Duino Elegies: A Bilingual Edition

ISBN: 0865475466
ISBN 13: 9780865475465
By: Rainer Maria Rilke Edward Snow

Check Price Now


Classics Currently Reading Favorites Favourites German German Literature Literature Poems Poetry To Read

Reader's Thoughts


This is a lyrical and beautiful set of 10 elegies...it is bittersweet, brings forth feelings of longing, of desire, nostalgia--but the longing is at once for the past, for the future, for what is inevitable: death, and the nostalgia for the same, with the knowledge that death must come and a feeling of longing to know the god/spirit/creature that is all-knowing. The poems evoke the journey of life by feeling, by relationships, to family (mother, father), lover, and god.It is, in brief, 10 poems that encapsulate the collapse between life and death--that life means death, and both can be beautiful, because of the spaces of longing and unknowing. this is captured in such lines as:Throw the emptiness out of your armsto add to the spaces we breathe; maybe the birdswill feel the expansion of air, in more intimate flight.(First elegy)from the 7th elegy:Nowhere, beloved, will world be, but within. Ourlife passes in change. And ever-shrinkingthe outer diminishes. the 8th elegy, in my opinion, is the most poignant. An excerpt: And how dismayed anything is that has to fly,and leave the womb. As if it wereterrified of itself, zig-zagging through the air, as a crackruns through a cup. As the trackof a bat rends the porcelain of evening.And we: onlookers, always, everywhere,always looking into, never out of, everything.It fills us. We arrange it. It collapses.We arrange it again, and collapse ourselves.Who has turned us round like this, so that,whatever we do, we always have the aspectof one who leaves?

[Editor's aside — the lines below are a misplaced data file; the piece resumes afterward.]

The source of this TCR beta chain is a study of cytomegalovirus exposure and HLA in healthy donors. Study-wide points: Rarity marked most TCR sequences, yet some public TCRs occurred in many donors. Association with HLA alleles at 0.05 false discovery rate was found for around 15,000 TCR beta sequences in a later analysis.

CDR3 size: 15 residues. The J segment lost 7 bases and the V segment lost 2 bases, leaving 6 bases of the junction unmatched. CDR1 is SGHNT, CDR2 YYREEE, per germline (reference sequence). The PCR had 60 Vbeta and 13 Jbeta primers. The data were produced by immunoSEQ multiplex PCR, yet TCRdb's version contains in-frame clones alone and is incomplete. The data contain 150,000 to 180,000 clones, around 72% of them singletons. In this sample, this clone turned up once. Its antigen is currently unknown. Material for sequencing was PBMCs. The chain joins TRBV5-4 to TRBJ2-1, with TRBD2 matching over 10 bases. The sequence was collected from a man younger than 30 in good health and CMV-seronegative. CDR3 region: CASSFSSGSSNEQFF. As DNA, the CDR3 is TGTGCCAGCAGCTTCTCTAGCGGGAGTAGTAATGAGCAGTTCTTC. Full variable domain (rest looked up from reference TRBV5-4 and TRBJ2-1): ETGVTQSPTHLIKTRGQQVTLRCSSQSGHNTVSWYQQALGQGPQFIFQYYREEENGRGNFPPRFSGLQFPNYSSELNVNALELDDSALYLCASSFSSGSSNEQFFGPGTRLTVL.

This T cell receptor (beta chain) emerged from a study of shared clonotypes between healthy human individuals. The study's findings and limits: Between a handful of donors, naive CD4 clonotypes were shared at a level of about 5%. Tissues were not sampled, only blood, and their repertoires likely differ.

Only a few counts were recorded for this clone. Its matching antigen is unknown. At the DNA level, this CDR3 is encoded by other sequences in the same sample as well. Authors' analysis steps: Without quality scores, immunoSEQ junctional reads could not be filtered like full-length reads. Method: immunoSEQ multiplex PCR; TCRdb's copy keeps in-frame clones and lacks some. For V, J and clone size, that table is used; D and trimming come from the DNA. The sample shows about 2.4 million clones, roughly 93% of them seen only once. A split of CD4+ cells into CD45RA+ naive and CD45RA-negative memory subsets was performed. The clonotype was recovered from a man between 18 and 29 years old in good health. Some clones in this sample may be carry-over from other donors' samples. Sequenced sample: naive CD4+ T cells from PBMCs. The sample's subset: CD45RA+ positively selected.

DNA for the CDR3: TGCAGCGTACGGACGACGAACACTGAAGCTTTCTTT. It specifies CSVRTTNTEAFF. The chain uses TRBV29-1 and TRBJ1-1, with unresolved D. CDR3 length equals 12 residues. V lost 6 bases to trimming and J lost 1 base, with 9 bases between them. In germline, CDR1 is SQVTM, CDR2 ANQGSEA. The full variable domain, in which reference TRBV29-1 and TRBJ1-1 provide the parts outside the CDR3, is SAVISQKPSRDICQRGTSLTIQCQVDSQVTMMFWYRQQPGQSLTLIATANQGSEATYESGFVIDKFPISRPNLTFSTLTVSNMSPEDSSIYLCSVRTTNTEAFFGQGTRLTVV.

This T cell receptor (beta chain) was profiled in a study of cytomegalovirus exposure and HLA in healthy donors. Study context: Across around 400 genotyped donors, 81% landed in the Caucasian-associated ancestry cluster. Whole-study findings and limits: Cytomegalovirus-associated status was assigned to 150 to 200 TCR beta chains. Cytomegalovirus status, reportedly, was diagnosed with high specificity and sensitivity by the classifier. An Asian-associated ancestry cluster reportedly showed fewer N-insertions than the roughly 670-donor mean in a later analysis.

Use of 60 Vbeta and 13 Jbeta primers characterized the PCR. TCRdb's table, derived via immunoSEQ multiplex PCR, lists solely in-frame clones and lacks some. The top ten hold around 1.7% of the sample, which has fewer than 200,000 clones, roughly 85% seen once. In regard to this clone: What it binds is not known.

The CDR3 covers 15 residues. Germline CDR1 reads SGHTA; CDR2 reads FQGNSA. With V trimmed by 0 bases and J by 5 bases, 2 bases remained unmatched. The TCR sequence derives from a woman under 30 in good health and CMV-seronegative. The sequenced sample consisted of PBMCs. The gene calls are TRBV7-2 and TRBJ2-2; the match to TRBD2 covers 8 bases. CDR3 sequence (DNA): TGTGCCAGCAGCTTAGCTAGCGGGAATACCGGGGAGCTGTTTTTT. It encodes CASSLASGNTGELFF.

Peter Schmidt

Rilke's Duino Elegies are a contender for the greatest lyric sequence of the 20th century (in a century that featured some really great ones, by Yeats, H.D. (Trilogy), Eliot, Stevens (Auroras of Autumn in particular!), Pound, Hughes, and many others could be named. Lots of the translations of Rilke's Elegies in English are really mediocre: turgid Rilke is a complete contradiction in terms. David Young's is by far the best in print for English-speaking readers. Young uses Williams' triadic or 3-step line to give Rilke's Germanic syntax in English light and grace and power, balancing rapidity of thought with poise and depth. HIghly recommended! It's a poem I try to read about once a year, sort of like taking a spirit quest.


But still prefer Mitchell's